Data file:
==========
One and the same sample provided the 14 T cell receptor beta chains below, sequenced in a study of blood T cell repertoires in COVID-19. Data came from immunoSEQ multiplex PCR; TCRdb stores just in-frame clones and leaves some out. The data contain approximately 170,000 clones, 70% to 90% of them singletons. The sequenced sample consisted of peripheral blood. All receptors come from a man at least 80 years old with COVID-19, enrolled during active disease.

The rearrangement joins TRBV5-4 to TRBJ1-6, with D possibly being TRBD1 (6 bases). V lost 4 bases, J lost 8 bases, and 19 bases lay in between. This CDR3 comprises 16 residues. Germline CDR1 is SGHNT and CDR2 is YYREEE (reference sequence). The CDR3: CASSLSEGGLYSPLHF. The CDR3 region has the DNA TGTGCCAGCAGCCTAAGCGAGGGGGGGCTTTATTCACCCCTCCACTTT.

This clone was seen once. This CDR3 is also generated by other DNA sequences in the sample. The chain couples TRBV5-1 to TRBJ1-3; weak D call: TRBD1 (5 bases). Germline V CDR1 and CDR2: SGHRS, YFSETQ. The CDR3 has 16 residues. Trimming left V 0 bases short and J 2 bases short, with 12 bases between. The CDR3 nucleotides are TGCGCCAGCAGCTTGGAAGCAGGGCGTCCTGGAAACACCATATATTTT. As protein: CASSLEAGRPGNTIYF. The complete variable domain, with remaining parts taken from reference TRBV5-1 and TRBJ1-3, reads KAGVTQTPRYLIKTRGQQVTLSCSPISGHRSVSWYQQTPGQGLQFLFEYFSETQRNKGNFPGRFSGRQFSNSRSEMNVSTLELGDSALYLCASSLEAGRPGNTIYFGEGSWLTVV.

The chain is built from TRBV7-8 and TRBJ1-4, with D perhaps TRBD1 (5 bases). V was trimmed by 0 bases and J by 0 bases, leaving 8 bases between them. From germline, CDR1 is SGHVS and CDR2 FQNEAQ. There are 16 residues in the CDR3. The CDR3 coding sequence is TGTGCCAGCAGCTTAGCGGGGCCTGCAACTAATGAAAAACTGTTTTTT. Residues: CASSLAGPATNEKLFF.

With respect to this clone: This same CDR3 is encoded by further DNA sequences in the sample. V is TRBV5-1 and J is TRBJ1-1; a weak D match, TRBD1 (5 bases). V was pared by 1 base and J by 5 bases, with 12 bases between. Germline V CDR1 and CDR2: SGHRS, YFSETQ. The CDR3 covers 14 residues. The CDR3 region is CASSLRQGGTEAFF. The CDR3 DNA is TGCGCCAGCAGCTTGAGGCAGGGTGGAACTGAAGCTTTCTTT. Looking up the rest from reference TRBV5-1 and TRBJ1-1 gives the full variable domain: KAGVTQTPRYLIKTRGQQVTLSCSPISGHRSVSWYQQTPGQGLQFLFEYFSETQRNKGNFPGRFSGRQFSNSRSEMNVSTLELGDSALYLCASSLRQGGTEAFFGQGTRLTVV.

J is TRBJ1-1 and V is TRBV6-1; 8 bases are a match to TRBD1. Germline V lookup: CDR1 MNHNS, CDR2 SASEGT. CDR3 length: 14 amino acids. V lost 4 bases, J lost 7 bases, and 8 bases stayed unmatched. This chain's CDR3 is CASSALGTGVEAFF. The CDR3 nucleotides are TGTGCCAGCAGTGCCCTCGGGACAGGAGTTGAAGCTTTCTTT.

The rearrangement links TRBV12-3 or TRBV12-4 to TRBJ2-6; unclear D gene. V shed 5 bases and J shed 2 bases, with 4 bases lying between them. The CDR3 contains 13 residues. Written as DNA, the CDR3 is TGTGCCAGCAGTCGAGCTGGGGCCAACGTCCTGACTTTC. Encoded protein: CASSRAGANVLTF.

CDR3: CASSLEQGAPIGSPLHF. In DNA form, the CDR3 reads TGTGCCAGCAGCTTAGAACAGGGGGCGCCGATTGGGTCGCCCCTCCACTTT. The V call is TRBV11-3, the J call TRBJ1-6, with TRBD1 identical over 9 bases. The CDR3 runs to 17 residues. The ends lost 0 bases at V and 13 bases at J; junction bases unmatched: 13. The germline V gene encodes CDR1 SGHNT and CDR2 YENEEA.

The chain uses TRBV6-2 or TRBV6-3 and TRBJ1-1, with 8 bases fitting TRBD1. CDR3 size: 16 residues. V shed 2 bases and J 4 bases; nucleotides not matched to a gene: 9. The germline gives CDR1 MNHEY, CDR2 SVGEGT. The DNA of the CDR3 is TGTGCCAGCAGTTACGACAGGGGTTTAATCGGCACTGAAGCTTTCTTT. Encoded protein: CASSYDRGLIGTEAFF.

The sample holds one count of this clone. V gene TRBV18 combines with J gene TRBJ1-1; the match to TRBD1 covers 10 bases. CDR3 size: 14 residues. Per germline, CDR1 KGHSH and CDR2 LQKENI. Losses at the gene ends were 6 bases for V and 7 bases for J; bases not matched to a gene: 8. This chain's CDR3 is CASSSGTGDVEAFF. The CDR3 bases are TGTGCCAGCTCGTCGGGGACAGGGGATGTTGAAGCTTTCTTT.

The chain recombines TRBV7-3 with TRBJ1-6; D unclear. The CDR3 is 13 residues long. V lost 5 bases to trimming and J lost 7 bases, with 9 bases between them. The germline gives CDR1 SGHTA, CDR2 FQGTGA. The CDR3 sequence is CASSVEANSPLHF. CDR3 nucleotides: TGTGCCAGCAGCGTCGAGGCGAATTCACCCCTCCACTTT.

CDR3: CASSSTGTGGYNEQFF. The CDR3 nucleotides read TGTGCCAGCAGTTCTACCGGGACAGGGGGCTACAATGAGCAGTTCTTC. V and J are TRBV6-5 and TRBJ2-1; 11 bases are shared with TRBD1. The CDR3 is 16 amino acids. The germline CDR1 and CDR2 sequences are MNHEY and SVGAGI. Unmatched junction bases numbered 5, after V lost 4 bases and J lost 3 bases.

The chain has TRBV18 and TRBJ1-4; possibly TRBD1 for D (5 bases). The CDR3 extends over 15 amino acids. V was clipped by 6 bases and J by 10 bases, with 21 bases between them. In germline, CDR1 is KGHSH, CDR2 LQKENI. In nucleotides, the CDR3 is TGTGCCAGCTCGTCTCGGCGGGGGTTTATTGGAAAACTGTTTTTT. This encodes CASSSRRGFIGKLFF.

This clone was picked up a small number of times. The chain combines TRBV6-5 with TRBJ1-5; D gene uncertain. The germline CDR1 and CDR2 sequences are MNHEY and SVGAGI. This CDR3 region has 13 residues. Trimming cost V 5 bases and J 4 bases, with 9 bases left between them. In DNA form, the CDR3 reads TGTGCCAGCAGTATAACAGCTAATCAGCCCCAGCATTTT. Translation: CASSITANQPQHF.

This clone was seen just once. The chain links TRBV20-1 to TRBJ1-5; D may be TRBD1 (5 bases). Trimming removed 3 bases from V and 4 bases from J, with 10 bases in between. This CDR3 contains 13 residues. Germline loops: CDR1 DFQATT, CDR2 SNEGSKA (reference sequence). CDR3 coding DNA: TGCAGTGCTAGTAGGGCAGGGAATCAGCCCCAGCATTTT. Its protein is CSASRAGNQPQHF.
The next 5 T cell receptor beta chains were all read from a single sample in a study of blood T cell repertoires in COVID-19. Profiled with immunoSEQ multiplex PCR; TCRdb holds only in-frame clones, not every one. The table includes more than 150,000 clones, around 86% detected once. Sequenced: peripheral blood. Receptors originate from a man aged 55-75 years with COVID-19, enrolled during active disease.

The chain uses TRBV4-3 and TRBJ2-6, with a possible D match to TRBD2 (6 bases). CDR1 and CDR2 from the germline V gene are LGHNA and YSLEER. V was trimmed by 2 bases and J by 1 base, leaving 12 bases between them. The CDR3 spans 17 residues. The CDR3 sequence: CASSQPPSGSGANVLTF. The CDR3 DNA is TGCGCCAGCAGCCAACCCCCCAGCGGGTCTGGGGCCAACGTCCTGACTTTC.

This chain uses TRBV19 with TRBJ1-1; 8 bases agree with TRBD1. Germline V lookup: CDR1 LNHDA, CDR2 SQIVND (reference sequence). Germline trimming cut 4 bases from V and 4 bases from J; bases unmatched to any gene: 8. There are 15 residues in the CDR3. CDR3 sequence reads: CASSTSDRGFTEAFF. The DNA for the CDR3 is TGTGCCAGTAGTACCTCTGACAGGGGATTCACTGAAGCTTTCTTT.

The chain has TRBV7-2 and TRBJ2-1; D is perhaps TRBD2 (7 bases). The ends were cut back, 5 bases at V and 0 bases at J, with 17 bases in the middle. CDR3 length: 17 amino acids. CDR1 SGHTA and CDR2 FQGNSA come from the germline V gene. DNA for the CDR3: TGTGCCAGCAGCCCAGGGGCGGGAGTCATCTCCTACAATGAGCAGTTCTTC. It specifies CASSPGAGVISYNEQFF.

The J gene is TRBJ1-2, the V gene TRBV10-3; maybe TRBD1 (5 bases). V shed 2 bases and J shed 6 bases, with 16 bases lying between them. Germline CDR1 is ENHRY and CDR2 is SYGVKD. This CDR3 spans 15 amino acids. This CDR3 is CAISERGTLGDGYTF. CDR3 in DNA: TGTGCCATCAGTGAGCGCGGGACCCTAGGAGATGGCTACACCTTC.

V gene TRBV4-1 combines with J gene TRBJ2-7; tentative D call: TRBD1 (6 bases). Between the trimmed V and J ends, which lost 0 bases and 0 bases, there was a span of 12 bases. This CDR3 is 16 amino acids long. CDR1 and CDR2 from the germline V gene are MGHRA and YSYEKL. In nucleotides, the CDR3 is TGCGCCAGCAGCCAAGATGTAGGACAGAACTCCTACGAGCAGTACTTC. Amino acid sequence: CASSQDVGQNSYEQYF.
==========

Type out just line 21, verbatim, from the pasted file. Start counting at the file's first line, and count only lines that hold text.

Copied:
V gene TRBV4-1 combines with J gene TRBJ2-7; tentative D call: TRBD1 (6 bases). Between the trimmed V and J ends, which lost 0 bases and 0 bases, there was a span of 12 bases. This CDR3 is 16 amino acids long. CDR1 and CDR2 from the germline V gene are MGHRA and YSYEKL. In nucleotides, the CDR3 is TGCGCCAGCAGCCAAGATGTAGGACAGAACTCCTACGAGCAGTACTTC. Amino acid sequence: CASSQDVGQNSYEQYF.